The chilly rain at the 2012 World Ag Expo (WAE) in Tulare, CA, last Wednesday didn’t keep fair-goers from checking out all the big show had to offer. Each year, BEEF hosts a seminar for area beef producers, and this year featured speakers including myself, Robert Gunther, a tax specialist with Frost, PLLC; and Wes Ishmael, contributing editor for BEEF. Here’s a roundup of some of the key points made in each presentation.
Robert Gunther on estate planning and tax tips:
According to the USDA, if an existing farm or ranch family has not adequately planned for succession, “it is more likely to go out of business, be absorbed into ever-larger farming neighbors, or be converted to non-farm uses.” In such situations, the impact on rural communities, the environment, our food supply and the national economy can be significant.
Gunther said producers have two options when estate planning: gifting now or passing through the estate later. “The benefits of gifting now give you future growth of assets that will be excluded from your estate. Additionally, producers should take full advantage of the $5-million exemption while it’s still in place. The benefits of using estate tax exemption mean beneficiaries get stepped-up basis in assets received from the estate.”
As producers make tax preparations, Gunther stressed the importance of having documentation for every business decision made. Here are a few other points to consider: “Producers need to think about electing out of bonus depreciation. If you operate under an S-Corps, you must pay yourself a reasonable compensation. The payroll tax cut is set to end Feb. 29, 2012, and there is a Medicare surtax coming in 2013. Our tax code will certainly change in this election year, and I wish I knew where things were headed with the $5-million exemption. Time will tell.”
Check out this video interview with Gunther here. 
Wes Ishmael on the shifting cow market:
Taking a look at the numbers here in the U.S., Ishmael explained, “In 1975, we had 46.9 million; in 1990, 37.2 million; and today, 31.4 million beef cows. Our U.S. cowherd is the smallest since 1952. Yet, 36% more people in the country today want to eat about the same amount of beef in total that they did in 1980.”
Ishmael quoted James Minert, agricultural economist at Iowa State University, “Since 1975, the number of cattle has declined from 132 million head to 90 million in 2000. That’s the picture of an industry shrinking because of the lack of profitability. Beef producers are recouping production costs by putting less meat on consumer plates.”
In a nutshell, even though beef prices have increased, and U.S. beef exports are skyrocketing, so have the costs and risks of being in the cattle business.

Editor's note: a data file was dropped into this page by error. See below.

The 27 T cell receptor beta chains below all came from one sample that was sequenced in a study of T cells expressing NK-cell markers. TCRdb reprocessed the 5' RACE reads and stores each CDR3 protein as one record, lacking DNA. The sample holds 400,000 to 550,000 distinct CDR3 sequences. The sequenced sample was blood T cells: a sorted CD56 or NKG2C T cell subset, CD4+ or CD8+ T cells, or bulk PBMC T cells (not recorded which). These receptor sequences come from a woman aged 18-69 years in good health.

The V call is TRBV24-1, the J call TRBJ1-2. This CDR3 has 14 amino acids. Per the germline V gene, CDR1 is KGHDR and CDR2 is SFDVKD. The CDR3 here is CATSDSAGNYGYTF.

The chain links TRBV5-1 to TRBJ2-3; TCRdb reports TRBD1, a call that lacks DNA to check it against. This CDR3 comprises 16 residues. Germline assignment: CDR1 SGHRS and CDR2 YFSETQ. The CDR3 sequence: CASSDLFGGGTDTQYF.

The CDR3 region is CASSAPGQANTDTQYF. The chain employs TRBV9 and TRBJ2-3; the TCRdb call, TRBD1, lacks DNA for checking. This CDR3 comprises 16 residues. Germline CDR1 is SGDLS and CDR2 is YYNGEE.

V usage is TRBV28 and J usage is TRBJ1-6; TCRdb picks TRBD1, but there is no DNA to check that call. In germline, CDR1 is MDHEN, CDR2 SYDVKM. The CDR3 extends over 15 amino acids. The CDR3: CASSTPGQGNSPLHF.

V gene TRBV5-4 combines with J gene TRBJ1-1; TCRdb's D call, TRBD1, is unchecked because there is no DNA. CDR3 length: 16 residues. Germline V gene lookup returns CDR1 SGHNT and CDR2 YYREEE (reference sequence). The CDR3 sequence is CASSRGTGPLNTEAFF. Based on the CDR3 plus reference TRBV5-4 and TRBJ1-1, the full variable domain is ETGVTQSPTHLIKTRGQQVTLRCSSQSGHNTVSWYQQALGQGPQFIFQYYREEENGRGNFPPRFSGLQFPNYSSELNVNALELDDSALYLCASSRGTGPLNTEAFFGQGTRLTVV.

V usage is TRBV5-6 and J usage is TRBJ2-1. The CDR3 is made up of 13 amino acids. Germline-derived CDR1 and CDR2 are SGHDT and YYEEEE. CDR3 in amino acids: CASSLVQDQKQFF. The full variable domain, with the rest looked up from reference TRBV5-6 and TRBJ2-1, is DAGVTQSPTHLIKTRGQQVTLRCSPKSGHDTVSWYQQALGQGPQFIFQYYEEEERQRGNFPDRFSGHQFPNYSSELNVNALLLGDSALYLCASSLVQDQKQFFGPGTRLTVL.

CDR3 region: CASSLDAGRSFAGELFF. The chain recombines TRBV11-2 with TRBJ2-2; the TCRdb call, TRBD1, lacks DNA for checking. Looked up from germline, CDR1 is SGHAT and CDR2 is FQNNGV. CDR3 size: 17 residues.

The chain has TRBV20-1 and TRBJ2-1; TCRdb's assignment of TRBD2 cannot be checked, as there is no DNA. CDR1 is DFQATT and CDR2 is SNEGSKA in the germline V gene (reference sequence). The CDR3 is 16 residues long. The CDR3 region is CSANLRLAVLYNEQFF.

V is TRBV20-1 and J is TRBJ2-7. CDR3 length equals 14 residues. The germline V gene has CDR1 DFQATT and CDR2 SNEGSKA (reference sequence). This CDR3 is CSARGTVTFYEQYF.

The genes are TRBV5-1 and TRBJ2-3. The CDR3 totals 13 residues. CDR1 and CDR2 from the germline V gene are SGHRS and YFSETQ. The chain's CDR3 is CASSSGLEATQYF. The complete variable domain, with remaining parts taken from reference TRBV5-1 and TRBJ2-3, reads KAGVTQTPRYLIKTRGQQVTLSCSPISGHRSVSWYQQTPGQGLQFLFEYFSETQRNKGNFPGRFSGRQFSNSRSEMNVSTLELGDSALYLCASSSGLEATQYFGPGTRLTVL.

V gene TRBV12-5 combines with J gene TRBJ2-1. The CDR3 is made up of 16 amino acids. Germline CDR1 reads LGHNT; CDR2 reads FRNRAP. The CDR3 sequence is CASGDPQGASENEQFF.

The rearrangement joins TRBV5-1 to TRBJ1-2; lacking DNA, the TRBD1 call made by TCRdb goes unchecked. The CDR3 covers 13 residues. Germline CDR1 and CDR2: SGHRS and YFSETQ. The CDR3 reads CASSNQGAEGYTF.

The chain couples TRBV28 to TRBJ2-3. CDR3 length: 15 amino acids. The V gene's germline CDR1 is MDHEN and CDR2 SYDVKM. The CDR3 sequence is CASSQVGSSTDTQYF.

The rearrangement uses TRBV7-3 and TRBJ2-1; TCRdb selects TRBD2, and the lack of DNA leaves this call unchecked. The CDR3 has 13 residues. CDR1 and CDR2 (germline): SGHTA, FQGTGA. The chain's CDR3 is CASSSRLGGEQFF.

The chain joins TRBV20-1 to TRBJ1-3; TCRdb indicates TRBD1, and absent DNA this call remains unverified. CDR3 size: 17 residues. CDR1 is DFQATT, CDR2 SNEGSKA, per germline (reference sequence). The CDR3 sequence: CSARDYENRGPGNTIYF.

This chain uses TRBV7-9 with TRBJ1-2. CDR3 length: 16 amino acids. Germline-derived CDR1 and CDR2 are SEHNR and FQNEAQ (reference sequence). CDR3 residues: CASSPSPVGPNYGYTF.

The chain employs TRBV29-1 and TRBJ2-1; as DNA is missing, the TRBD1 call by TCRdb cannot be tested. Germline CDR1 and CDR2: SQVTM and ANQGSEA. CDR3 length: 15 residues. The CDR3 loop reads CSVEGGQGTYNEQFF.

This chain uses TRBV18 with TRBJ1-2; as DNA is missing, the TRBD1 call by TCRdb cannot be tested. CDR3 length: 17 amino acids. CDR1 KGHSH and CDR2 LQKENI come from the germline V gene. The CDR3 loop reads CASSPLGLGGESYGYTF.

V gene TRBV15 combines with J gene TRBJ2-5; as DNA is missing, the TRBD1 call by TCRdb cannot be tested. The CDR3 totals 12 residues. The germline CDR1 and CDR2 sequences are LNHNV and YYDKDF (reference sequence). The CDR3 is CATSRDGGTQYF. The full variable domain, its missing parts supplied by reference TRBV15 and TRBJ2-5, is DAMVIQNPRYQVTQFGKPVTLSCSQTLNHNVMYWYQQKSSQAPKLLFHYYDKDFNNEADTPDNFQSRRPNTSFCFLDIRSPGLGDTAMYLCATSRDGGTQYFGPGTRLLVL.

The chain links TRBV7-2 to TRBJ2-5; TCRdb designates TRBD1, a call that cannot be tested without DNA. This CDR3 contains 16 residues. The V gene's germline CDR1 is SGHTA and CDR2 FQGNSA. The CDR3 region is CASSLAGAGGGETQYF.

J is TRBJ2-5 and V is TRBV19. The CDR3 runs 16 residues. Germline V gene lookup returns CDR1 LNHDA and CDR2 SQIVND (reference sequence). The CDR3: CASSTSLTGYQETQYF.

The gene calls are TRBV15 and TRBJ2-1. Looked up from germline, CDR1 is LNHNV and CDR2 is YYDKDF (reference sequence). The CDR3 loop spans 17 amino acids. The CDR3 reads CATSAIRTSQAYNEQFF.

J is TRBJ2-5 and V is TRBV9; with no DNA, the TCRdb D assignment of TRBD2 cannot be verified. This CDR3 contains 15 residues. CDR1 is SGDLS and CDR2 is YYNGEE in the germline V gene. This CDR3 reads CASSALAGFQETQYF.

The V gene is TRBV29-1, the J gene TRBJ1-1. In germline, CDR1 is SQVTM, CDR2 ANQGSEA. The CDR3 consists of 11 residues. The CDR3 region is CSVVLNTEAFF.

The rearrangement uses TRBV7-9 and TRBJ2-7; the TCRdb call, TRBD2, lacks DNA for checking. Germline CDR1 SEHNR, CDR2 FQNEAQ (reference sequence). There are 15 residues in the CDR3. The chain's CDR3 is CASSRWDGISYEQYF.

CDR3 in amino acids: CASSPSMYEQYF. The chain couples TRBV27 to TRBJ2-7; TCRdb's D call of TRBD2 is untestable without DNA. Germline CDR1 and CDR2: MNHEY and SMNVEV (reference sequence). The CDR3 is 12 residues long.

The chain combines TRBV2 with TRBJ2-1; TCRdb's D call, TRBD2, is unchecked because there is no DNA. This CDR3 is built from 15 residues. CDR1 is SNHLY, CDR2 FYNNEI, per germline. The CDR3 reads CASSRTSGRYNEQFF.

“Time and again, tightening supplies have rescued prices. Time and again, tightening supplies have masked declining domestic consumer interest in beef,” said Ishmael. “According to CattleFax, per-capita net beef supplies were 57.4 lbs. last year—a 50-year low. Meanwhile, our input costs continue to rise. Operating a cow-calf operation in 2009 required 60% more capital than in 2000. Assuming 20% equity to feed a calf, the required investment has grown from $170/head in 2000 to more than $300/head today.”
As Ishmael further expanded on the growth of export markets, corn market volatility, improving our efficiencies and taking advantage of hidden opportunities, there were four points he stressed:
Pray for exports,
Evaluate technology both old and new,
Look for ways to play bigger,
And, exploit added-value programs.
A busy week in California for me:
Following my presentation on agriculture advocacy using social media at WAE, I had a full agenda. I spoke at Elbow Creek Elementary to 400 students, grades K-6. I read my children’s book, “Levi’s Lost Calf,” and had the opportunity to answer questions from the students. They wanted to know everything from what it was like to write a book to what it felt like to lose calves on the ranch. The questions were fantastic, and it was a great opportunity to share the beef production story with kids. The visit even made the local newspaper!
My next stop was Reedley College, where I spoke to more than 80 junior college students about beef production. While there was a scattering of aggies in the crowd, the audience consisted of kids studying other pursuits, and I was thrilled to have the opportunity to educate them about how beef gets from my pasture to their dinner plates. Additionally, I was able to explain to them the motives behind the Humane Society of the U.S.  Many were shocked to learn that with its $130-million annual budget, HSUS actually devotes less than one-half of 1% to fund animal shelters. Questions varied and included everything from what I fed my cattle, to if I approved of using coolers for show steers, and even if oxtail came from cattle or from oxen!
My final destination while in California was speaking at the Tulare County CattleWomen’s Membership Drive. A small group of women, I presented them ideas for beef promotions they could implement in the future including things we do back home: Team ZIP, Beef Bucks giveaways, beef nights at the races and baseball games, and debunking the beef and cancer myth in hospitals. It was a great evening of fellowship, and I’m always impressed with what a small group of motivated cattle women can do to promote beef!
It was a whirlwind week, and I’m back in South Dakota, where we are getting in the swing of calving season and our private treaty bull sales. I’m still tallying up votes from our “Winter Wonderland On The Ranch” photo contest , and I will announce our winners tomorrow! I will be giving away five $100 VISA Beef Bucks , courtesy of the South Dakota Cattlemen’s Auxiliary; stay tuned!